To be left holding the bag (and presumably nothing else), "cheated, swindled" is attested by 1793. Many figurative senses, such as the verb meaning "to kill game" (1814) and its colloquial extension to "catch, seize, steal" (1818) are from the notion of the game bag (late 15c.) into which the product of the hunt was placed. This also probably explains modern slang in the bag "assured, certain" (1922, American English).

To let the cat out of the bag "reveal the secret" is from 1760. The source is probably the French expression Acheter chat en poche "buy a cat in a bag," which is attested in 18c. French and explained in Bailey's "Universal Etymological English Dictionary" (1736), under the entry for To buy a pig in a poke as "to buy a Thing without looking at it, or enquiring into the Value of it." (Similar expressions are found in Italian and German; and in English, Wyclif (late 14c.) has To bye a catte in þo sakke is bot litel charge). Thus to let the cat out of the bag would be to inadvertently reveal the hidden truth of a matter one is attempting to pass off as something better or different, which is in line with the earliest uses in English.

Sir Joseph letteth the cat out of the bag, and sheweth principles inimical to the cause of true philosophy, by wishing to make great men Fellows, instead of wise men ["Peter Pindar," "Peter's Prophecy," 1788]
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prick (n.)

Middle English prikke, "pointed object, something that punctures or stabs; sting of an insect; a goad; a pin or fastener; a pricking as a bodily pain or torment," from Old English prica (n.) "sharp point, puncture; minute mark made by sticking or piercing; particle, very small portion of space or time," a common Low German word (compare Low German prik "point," Middle Dutch prick, Dutch prik, Swedish prick "point, dot") of unknown etymology (see prick (v.)).

Figurative sense of "a goad" (to the affections, the conscience, etc.) was in Middle English. The meaning "pointed weapon, dagger" is attested from 1550s. From the Old English sense of "dot or small mark made in writing" came the Middle English use, in music, "mark indicating pitch" (compare counterpoint (n.2)); hence prick-song (mid-15c.) "music sung from written notes" instead of from memory or by ear.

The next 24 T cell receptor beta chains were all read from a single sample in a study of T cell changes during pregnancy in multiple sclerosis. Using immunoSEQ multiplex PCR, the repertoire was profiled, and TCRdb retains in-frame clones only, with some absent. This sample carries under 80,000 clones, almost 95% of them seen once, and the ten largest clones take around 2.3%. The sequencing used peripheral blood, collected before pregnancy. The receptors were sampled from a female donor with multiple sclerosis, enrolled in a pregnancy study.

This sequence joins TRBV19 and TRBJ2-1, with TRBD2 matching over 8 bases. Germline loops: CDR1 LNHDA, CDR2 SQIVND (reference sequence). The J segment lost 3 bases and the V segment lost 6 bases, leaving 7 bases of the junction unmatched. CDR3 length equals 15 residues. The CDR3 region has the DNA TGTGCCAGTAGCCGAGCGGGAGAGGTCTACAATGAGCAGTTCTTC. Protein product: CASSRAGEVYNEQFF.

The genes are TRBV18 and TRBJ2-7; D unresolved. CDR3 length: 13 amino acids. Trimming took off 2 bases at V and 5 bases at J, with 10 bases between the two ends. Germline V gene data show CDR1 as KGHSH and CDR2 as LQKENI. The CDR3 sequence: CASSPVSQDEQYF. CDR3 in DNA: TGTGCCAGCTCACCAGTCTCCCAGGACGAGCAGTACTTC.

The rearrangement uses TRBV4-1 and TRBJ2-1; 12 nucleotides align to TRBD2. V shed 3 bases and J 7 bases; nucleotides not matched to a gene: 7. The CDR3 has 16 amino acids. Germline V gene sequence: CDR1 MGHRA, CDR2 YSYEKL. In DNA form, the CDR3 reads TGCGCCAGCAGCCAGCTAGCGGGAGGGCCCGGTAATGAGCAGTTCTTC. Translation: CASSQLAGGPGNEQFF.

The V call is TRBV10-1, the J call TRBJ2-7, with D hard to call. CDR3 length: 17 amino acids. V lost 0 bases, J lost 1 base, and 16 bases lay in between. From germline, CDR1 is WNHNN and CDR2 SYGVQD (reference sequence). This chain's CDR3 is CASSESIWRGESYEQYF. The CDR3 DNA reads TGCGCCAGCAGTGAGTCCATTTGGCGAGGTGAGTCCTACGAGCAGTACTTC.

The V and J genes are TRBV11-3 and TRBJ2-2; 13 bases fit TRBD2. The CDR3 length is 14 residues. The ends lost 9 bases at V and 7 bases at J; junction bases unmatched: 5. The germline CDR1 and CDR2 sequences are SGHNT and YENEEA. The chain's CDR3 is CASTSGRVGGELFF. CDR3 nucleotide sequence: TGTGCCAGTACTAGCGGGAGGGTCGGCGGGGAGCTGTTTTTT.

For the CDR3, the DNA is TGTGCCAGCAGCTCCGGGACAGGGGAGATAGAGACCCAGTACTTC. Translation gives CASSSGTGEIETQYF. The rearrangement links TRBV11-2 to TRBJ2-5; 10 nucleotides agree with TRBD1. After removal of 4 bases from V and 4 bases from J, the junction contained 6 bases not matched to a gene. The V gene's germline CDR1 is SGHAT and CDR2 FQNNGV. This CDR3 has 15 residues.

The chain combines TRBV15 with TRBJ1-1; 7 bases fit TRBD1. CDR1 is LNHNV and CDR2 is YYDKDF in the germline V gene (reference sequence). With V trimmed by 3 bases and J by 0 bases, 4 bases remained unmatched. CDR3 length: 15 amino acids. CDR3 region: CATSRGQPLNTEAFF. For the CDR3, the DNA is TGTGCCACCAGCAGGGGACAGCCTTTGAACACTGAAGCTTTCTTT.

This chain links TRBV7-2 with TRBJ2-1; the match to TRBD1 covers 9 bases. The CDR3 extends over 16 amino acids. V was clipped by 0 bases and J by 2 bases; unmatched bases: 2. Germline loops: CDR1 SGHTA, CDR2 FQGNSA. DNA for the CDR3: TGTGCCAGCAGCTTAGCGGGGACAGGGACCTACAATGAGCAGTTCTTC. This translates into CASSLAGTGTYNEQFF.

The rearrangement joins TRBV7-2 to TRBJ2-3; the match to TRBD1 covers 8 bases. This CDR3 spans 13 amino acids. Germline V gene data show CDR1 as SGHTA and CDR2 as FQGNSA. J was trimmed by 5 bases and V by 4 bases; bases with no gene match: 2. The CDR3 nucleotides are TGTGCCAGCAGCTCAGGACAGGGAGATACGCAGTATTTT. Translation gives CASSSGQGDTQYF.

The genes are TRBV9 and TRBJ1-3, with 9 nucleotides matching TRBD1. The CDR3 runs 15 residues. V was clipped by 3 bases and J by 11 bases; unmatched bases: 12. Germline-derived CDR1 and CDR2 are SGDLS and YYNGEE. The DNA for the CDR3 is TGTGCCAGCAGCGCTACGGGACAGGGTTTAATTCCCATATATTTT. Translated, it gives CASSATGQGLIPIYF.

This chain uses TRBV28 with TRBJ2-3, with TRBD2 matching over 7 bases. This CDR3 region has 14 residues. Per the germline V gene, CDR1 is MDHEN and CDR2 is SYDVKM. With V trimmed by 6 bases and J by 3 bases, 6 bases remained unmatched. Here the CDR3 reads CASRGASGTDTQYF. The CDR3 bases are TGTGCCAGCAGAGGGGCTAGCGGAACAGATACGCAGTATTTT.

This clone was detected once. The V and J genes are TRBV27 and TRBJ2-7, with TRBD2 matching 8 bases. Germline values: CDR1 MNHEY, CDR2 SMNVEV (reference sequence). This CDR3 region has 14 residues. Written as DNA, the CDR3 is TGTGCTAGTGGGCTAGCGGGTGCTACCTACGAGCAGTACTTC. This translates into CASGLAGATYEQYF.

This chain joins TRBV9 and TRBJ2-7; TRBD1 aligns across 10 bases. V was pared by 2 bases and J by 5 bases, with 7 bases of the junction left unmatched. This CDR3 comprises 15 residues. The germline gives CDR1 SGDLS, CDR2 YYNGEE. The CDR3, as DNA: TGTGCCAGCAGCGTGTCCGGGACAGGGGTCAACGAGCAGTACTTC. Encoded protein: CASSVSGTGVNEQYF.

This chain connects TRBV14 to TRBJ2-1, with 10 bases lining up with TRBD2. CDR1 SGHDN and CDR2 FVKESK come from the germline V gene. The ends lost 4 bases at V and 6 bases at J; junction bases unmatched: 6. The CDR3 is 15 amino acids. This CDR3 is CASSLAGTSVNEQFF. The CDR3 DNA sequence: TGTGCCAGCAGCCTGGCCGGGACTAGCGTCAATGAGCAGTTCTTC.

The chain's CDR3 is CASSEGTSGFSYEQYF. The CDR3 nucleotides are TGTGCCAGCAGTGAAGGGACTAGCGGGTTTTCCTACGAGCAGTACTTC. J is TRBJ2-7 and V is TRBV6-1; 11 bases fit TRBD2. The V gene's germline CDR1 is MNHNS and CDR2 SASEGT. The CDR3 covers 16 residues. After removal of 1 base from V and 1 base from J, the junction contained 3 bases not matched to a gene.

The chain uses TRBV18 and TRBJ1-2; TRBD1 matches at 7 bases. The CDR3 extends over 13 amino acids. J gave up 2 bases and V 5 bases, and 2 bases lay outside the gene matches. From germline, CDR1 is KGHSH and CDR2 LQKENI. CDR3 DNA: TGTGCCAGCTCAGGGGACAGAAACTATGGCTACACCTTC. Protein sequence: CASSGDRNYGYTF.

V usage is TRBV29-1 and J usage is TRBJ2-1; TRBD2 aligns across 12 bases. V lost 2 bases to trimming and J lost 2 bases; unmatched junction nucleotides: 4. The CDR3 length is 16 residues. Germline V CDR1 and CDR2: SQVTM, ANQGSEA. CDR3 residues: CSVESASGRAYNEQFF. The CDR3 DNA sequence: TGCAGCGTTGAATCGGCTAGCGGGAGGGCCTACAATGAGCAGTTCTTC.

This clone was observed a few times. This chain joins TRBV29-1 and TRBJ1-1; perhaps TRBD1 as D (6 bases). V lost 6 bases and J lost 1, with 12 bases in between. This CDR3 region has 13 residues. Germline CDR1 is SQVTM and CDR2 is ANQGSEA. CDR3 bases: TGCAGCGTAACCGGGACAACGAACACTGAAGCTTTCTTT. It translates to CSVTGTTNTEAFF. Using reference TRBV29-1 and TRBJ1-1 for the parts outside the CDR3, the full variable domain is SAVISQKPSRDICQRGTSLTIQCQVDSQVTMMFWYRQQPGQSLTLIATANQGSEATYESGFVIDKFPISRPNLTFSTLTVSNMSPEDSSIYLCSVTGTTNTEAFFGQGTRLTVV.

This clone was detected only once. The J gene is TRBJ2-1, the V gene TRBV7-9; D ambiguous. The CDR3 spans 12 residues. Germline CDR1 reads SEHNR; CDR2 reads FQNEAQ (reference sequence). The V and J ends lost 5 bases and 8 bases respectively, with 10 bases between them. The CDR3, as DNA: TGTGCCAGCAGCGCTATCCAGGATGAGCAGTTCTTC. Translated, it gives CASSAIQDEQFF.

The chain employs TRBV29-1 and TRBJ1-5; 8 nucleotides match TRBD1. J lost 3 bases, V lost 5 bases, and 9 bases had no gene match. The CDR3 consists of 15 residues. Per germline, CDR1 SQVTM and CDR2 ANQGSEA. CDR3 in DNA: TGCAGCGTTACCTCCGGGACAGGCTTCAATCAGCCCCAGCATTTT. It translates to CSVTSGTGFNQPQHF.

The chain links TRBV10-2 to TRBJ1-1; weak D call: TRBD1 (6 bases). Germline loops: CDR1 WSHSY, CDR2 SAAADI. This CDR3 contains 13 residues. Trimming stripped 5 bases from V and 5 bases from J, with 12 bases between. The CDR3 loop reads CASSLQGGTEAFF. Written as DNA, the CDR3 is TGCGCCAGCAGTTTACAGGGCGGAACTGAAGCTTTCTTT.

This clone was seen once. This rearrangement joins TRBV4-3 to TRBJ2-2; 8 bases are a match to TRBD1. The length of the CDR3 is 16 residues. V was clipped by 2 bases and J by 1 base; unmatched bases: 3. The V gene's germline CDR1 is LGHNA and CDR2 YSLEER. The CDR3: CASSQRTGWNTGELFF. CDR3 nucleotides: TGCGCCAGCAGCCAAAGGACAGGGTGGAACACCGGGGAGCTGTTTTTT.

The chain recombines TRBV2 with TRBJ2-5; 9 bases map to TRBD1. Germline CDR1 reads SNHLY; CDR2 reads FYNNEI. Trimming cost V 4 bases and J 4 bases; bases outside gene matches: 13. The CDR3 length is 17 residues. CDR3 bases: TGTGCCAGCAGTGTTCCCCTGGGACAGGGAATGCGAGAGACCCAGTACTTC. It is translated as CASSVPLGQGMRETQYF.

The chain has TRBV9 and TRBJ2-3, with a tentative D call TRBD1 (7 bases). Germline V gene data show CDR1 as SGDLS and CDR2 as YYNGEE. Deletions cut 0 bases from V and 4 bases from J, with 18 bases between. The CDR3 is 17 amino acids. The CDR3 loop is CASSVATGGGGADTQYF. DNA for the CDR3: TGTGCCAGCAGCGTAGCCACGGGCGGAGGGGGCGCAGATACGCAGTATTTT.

It had many entwined extended senses in Middle English and early modern English, such as "a point marking a stage in progression," especially in the prick "the highest point, apex, acme;" and from the notion of "a point in time," especially "the moment of death" (prike of deth).

The use in kick against the pricks (Acts ix.5, first in the translation of 1382) probably is from sense of "a goad for oxen" (mid-14c.), which made it a plausible translation of Latin stimulus: advorsum stimulum calces was proverbial in Latin, and the English phrase also was used literally. The notion in the image is "to balk, be recalcitrant, resist superior force." The noun also was used in the 1384 Wycliffe Bible in 2 Corinthians xii.7, where the Latin is stimulis carnis meæ:

And lest the greetnesse of reuelaciouns enhaunce me in pride, the pricke of my fleisch, an aungel of Sathanas, is ʒouun to me, the which boffatith me.

Earliest recorded slang use for "penis" is 1590s (Shakespeare puns upon it). The verb prick was used in a figurative sense "have sexual intercourse with" (a woman) in Chaucer (late 14c.). My prick was used 16c.-17c. as a term of endearment by "immodest maids" for their boyfriends. As a term of abuse to a man, it is attested by 1929. Prick-teaser is attested from 1958.  

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typhoon (n.)

Tiphon "violent storm, whirlwind, tornado," 1550s, from Greek typhon "whirlwind," personified as a giant, father of the winds, probably [Beekes] from or related to typhein "to smoke" (see typhus), but according to Watkins from PIE *dheub- "deep, hollow," via notion of "monster from the depths." The meaning "cyclone, violent hurricane of India or the China Seas" is first recorded 1588 in Thomas Hickock's translation of an account in Italian of a voyage to the East Indies by Caesar Frederick, a merchant of Venice:

concerning which Touffon ye are to vnderstand, that in the East Indies often times, there are not stormes as in other countreys; but euery 10. or 12. yeeres there are such tempests and stormes, that it is a thing incredible, but to those that haue seene it, neither do they know certainly what yeere they wil come. ["The voyage and trauell of M. Caesar Fredericke, Marchant of Venice, into the East India, and beyond the Indies"]

This sense of the word, in reference to titanic storms in the East Indies, first appears in Europe in Portuguese in the mid-16th century. It apparently is from tufan, a word in Arabic, Persian, and Hindi meaning "big cyclonic storm." Yule ["Hobson-Jobson," London, 1903] writes that "the probability is that Vasco [da Gama] and his followers got the tufao ... direct from the Arab pilots."

The Arabic word sometimes is said to be from Greek typhon, but other sources consider it purely Semitic, though the Greek word might have influenced the form of the word in English. Al-tufan occurs several times in the Koran for "a flood or storm" and also for Noah's Flood. Chinese (Cantonese) tai fung "a great wind" also might have influenced the form or sense of the word in English, and that term and the Indian one may have had some mutual influence; toofan still means "big storm" in India.